Many different types of skin damage cause aging skin. And the most common type of damage is caused by a process called transepidermal water loss. Also known as TEWL, transepidermal water loss is signified by the skin’s inability to retain water, or moisture. This often happens due to the deterioration of collagen. Basically, since aging skin has trouble holding structure, it also has trouble keeping moisture in. And moisture is the main delivery of nutrients and oxygen. So when this is lacking, your skin starts to show damage, or at least dehydration.
TEWL can be one of the main reasons for signs of aging. If your skin cells are not getting enough moisture, they’re also not getting enough nutrients. And since your skin needs to renew itself often, it’s vital that these nutrients revitalize your skin with ease. Once this is rejuvenation is disabled, wrinkles, dark circles, depigmentation, and dull, loosening skin may appear.
TEWL And The Layers Of The Skin
TEWL only affects a few layers of the skin. The epidermis contains many different layers that have different properties. And the epidermis also contains the skin’s sealant. This means that no moisture passes this boundary. More specifically, it’s the layer of the epidermis called the stratus corneum that contains fats, or lipids, that work to repel water. So anything below this layer is not involved in the transepidermal water loss process. Everything above this layer depends on moisture, and thus is highly affected by TEWL.
It’s also important to understand how a lack of hydration affects the skin. Some may believe dry skin and dehydrated skin are the same. However, that’s just not the case. Dry skin is a skin type. Typically, throughout your life, you’ll have either dry, combination, or oily skin. This is something that sticks with you no matter what. But it may change through different phases. Dehydrated skin happens when your skin simply doesn’t have enough moisture. And this may be another cause of TEWL – or at least it doesn’t help the process get better.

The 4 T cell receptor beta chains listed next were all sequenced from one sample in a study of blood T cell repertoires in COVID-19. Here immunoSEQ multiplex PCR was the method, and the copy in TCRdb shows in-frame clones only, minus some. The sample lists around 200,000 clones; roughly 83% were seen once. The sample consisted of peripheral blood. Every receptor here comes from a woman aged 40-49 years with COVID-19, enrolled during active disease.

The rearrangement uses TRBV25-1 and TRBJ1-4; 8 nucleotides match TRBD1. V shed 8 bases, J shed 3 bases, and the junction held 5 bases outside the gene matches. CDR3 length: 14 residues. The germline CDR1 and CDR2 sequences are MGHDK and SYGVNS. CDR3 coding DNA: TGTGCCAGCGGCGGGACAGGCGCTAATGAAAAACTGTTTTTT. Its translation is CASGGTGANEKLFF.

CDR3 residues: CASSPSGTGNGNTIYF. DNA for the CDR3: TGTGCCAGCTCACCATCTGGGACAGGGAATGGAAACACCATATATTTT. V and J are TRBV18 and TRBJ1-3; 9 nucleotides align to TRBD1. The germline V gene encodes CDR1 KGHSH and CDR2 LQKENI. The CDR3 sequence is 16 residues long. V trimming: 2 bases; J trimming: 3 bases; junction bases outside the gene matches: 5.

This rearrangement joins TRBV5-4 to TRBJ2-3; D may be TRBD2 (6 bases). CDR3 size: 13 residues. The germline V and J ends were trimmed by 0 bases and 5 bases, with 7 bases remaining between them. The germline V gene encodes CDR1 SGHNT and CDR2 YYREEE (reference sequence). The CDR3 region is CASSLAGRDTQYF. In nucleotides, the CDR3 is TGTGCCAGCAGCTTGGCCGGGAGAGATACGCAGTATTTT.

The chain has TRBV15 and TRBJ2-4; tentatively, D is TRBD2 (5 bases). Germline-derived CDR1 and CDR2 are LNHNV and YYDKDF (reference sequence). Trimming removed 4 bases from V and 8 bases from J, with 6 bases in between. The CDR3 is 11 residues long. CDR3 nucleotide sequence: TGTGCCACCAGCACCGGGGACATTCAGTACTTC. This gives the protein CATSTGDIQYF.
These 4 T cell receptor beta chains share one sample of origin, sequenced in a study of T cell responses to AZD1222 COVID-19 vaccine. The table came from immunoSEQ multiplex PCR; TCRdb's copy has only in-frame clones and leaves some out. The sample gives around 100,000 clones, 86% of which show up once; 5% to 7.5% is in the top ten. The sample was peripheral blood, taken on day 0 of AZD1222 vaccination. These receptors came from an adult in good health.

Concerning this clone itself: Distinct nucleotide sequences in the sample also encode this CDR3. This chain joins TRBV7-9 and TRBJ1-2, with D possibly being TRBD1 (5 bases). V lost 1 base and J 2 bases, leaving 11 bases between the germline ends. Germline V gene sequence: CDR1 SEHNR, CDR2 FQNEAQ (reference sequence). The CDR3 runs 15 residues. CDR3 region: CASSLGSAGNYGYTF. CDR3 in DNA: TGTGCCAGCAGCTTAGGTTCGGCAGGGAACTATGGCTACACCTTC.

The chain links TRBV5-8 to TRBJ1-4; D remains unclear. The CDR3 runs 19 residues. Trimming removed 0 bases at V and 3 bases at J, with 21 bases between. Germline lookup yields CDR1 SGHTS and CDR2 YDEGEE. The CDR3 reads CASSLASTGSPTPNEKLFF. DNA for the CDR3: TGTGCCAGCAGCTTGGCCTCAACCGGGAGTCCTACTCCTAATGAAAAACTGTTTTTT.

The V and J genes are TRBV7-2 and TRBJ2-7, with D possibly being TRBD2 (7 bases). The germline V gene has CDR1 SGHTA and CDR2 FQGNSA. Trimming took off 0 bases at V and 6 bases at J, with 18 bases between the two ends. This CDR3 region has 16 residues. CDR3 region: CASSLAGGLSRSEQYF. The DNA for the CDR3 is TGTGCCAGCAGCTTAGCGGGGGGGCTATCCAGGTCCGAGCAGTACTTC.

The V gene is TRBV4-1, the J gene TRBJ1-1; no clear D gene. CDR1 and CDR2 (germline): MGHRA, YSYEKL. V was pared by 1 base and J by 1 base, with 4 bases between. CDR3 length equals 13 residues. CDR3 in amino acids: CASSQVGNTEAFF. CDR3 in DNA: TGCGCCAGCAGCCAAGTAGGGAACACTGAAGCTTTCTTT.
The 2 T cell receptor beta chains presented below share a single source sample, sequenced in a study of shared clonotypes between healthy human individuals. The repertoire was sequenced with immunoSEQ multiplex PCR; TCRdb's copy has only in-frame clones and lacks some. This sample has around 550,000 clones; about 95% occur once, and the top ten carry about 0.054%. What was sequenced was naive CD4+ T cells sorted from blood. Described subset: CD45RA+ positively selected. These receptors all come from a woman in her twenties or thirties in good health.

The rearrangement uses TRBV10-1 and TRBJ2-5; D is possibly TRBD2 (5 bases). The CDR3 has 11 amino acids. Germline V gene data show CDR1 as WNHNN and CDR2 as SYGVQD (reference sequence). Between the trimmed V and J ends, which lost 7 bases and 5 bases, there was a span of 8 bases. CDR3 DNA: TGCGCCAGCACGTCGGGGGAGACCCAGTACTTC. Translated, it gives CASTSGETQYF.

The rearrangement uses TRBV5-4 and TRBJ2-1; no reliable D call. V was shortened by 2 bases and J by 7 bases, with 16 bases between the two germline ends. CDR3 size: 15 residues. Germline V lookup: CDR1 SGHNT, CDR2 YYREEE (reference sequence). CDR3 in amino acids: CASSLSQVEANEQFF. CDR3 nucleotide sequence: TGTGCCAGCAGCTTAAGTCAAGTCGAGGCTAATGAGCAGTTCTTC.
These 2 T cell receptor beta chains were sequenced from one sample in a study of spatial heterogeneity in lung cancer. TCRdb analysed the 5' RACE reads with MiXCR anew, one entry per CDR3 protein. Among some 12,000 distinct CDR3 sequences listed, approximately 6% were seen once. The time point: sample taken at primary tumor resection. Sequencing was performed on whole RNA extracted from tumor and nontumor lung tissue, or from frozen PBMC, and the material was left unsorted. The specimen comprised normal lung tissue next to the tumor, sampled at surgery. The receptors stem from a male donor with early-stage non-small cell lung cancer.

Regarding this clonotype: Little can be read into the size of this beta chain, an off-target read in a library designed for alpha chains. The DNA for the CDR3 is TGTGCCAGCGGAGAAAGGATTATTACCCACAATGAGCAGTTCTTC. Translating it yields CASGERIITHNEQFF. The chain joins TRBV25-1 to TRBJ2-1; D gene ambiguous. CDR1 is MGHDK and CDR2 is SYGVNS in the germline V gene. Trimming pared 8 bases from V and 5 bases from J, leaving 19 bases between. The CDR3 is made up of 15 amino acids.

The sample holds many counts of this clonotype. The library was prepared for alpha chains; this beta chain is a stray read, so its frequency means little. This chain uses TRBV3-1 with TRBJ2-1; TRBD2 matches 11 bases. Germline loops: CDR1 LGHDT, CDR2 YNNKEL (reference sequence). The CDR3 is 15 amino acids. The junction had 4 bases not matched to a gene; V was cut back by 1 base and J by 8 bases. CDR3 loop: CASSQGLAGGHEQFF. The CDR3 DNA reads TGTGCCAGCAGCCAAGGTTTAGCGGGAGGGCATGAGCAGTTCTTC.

How Does TEWL Occur?
Similarly, to dehydrated skin, TEWL may happen due to environmental factors. Climate, pollution humidity, temperature, and the time of year may make TEWL more likely to happen. Sometimes TEWL happens earlier is a person’s life, and this can occur due to injury, infection, and severe damage. Basically, this damage to the stratus coreum results in excess water loss to your skin.
For the most part, those who experience severe burns experience TEWL at an earlier age. And if they don’t receive the proper care after the burn, TEWL is more difficult to reverse. There are also certain diseases and medical conditions that prevent water retention in your skin.
Signs Of TEWL
Signs of aging such as wrinkles, fine lines, sagging, loosening skin, dull color, rough texture, and even signs like puffiness may indicate transpeidermal water loss. The fact is everyone is different. And we all have different types of skin and levels of skin damage. So, if you are worried that you may suffer from TEWL, it’s best to speak with your doctor. Or try an anti-aging skin care product designed to combat TEWL. You may see amazing effects with some of the more innovative products out there nowadays.